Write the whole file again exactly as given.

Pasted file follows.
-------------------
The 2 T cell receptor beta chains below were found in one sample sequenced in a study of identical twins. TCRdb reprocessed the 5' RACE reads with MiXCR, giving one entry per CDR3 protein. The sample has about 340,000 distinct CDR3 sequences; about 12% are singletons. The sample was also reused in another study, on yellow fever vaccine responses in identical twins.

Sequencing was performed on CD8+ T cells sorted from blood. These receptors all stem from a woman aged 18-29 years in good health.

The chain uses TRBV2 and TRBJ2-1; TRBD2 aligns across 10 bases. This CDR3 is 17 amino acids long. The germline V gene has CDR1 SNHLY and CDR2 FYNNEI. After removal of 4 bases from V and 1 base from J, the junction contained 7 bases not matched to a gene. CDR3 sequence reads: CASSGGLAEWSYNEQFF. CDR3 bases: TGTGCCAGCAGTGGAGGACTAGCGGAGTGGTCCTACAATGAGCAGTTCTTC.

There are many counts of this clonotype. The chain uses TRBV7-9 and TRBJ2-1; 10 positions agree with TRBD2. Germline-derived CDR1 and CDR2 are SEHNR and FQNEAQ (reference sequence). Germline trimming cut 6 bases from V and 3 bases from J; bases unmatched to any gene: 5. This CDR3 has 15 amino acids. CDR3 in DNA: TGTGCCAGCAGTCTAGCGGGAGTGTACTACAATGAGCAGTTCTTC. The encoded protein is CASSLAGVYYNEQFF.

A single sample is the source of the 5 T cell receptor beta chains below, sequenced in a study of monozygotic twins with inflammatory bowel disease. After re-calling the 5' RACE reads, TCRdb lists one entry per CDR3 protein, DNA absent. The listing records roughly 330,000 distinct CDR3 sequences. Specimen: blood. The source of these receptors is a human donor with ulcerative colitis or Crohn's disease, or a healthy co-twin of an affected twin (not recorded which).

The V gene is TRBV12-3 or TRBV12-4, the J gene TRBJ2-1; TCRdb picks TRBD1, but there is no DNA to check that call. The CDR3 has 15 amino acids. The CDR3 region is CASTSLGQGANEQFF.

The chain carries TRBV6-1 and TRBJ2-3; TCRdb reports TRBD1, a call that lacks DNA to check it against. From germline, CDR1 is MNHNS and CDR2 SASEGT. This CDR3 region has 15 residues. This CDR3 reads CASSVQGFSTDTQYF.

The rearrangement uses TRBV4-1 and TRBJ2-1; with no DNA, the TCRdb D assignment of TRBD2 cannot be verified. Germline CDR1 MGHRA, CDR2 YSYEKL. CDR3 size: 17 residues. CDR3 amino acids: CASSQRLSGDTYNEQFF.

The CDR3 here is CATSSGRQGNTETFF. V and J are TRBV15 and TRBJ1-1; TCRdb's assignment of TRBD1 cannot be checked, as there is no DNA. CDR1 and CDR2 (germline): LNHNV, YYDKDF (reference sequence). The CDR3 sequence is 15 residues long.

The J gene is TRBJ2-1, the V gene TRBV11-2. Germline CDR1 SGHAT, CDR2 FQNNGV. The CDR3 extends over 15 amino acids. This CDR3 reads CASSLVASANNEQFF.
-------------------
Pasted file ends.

The 2 T cell receptor beta chains below were found in one sample sequenced in a study of identical twins. TCRdb reprocessed the 5' RACE reads with MiXCR, giving one entry per CDR3 protein. The sample has about 340,000 distinct CDR3 sequences; about 12% are singletons. The sample was also reused in another study, on yellow fever vaccine responses in identical twins.

Sequencing was performed on CD8+ T cells sorted from blood. These receptors all stem from a woman aged 18-29 years in good health.

The chain uses TRBV2 and TRBJ2-1; TRBD2 aligns across 10 bases. This CDR3 is 17 amino acids long. The germline V gene has CDR1 SNHLY and CDR2 FYNNEI. After removal of 4 bases from V and 1 base from J, the junction contained 7 bases not matched to a gene. CDR3 sequence reads: CASSGGLAEWSYNEQFF. CDR3 bases: TGTGCCAGCAGTGGAGGACTAGCGGAGTGGTCCTACAATGAGCAGTTCTTC.

There are many counts of this clonotype. The chain uses TRBV7-9 and TRBJ2-1; 10 positions agree with TRBD2. Germline-derived CDR1 and CDR2 are SEHNR and FQNEAQ (reference sequence). Germline trimming cut 6 bases from V and 3 bases from J; bases unmatched to any gene: 5. This CDR3 has 15 amino acids. CDR3 in DNA: TGTGCCAGCAGTCTAGCGGGAGTGTACTACAATGAGCAGTTCTTC. The encoded protein is CASSLAGVYYNEQFF.

A single sample is the source of the 5 T cell receptor beta chains below, sequenced in a study of monozygotic twins with inflammatory bowel disease. After re-calling the 5' RACE reads, TCRdb lists one entry per CDR3 protein, DNA absent. The listing records roughly 330,000 distinct CDR3 sequences. Specimen: blood. The source of these receptors is a human donor with ulcerative colitis or Crohn's disease, or a healthy co-twin of an affected twin (not recorded which).

The V gene is TRBV12-3 or TRBV12-4, the J gene TRBJ2-1; TCRdb picks TRBD1, but there is no DNA to check that call. The CDR3 has 15 amino acids. The CDR3 region is CASTSLGQGANEQFF.

The chain carries TRBV6-1 and TRBJ2-3; TCRdb reports TRBD1, a call that lacks DNA to check it against. From germline, CDR1 is MNHNS and CDR2 SASEGT. This CDR3 region has 15 residues. This CDR3 reads CASSVQGFSTDTQYF.

The rearrangement uses TRBV4-1 and TRBJ2-1; with no DNA, the TCRdb D assignment of TRBD2 cannot be verified. Germline CDR1 MGHRA, CDR2 YSYEKL. CDR3 size: 17 residues. CDR3 amino acids: CASSQRLSGDTYNEQFF.

The CDR3 here is CATSSGRQGNTETFF. V and J are TRBV15 and TRBJ1-1; TCRdb's assignment of TRBD1 cannot be checked, as there is no DNA. CDR1 and CDR2 (germline): LNHNV, YYDKDF (reference sequence). The CDR3 sequence is 15 residues long.

The J gene is TRBJ2-1, the V gene TRBV11-2. Germline CDR1 SGHAT, CDR2 FQNNGV. The CDR3 extends over 15 amino acids. This CDR3 reads CASSLVASANNEQFF.